Tuomey Healthcare System Inc. owes the government $237.4 million after losing its Fourth Circuit appeal of a judgment imposed after a jury found the hospital liable for violations of the Stark self-referral law and the False Claims Act.
Tuomey has stated that it would likely need to file for bankruptcy based on the damages imposed in this case, although the hospital has since entered into merger talks with Palmetto Health.
The high penalty imposed on the hospital for allegedly taking into account the volume and value of referrals in its physician arrangements will likely encourage both the government and whistleblowers to scrutinize and challenge the nature of financial relationships with physicians, and may prompt voluntary self-disclosures by healthcare entities to proactively resolve potential issues.
The Tuomey judgment relates to a qui tam lawsuit filed by a physician who, after unsuccessful contract negotiations with the system, claimed that Tuomey paid certain physicians amounts that were above fair market value and that took into account volume or value of referrals generated by these physicians.
At a retrial of these issues, the jury found that found that these arrangements violated both the Stark Law and False Claims Act, and found that Tuomey submitted 21,730 illegal Medicare claims based on these improper compensation arrangements.
Tuomey was ordered to pay $237 million in civil penalties, which it appealed to the U.S. Court of Appeals for the Fourth Circuit.
Fourth Circuit decision
The Fourth Circuit found that Tuomey was not entitled to judgment as a matter of law or a new trial.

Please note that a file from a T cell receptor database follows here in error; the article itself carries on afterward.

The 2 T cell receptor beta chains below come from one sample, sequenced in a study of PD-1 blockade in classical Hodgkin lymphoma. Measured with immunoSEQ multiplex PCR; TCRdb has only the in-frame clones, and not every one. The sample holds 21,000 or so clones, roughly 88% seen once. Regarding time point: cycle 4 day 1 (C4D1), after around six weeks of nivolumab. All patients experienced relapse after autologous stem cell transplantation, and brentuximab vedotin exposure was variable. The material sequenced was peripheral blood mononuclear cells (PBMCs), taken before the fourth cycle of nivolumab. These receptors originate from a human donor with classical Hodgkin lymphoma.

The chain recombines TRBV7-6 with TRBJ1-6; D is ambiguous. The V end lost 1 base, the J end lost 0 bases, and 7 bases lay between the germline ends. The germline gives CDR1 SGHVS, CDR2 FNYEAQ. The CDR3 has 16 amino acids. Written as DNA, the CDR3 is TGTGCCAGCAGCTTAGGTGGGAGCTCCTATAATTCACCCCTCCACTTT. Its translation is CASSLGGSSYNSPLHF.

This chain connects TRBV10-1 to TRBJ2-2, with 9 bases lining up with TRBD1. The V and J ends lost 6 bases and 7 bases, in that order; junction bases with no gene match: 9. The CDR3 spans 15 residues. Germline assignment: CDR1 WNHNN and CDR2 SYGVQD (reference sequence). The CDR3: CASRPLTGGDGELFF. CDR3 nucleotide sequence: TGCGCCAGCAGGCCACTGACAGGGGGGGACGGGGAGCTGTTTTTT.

For example, the Fourth Circuit held that a reasonable jury could have found that Tuomey’s contracts compensated physicians in a way that varied with the volume or value of referrals, summarizing the issue as “the more procedures the physicians performed at the hospital, the more facility fees Tuomey collected, and the more compensation the physicians received in the form of increased base salaries and productivity bonuses.”
The Fourth Circuit also deemed the damages amount to be constitutional. Tuomey had argued that the district court improperly calculated the civil penalty, used the incorrect measure of actual damages, and imposed damages that violated the Fifth and Eighth Amendments.
Addressing the challenges in turn, the Fourth Circuit concluded that although “the award is substantial, we cannot say that it is unconstitutional.” The Fourth Circuit noted that the ratio of punitive damages to compensatory damages fell “just under the ratio the Court deems constitutionally suspect.”
The case is United States ex rel. Drakeford v. Tuomey, 4th Cir., No. 13-2219, and the opinion was released on July 2, 2015.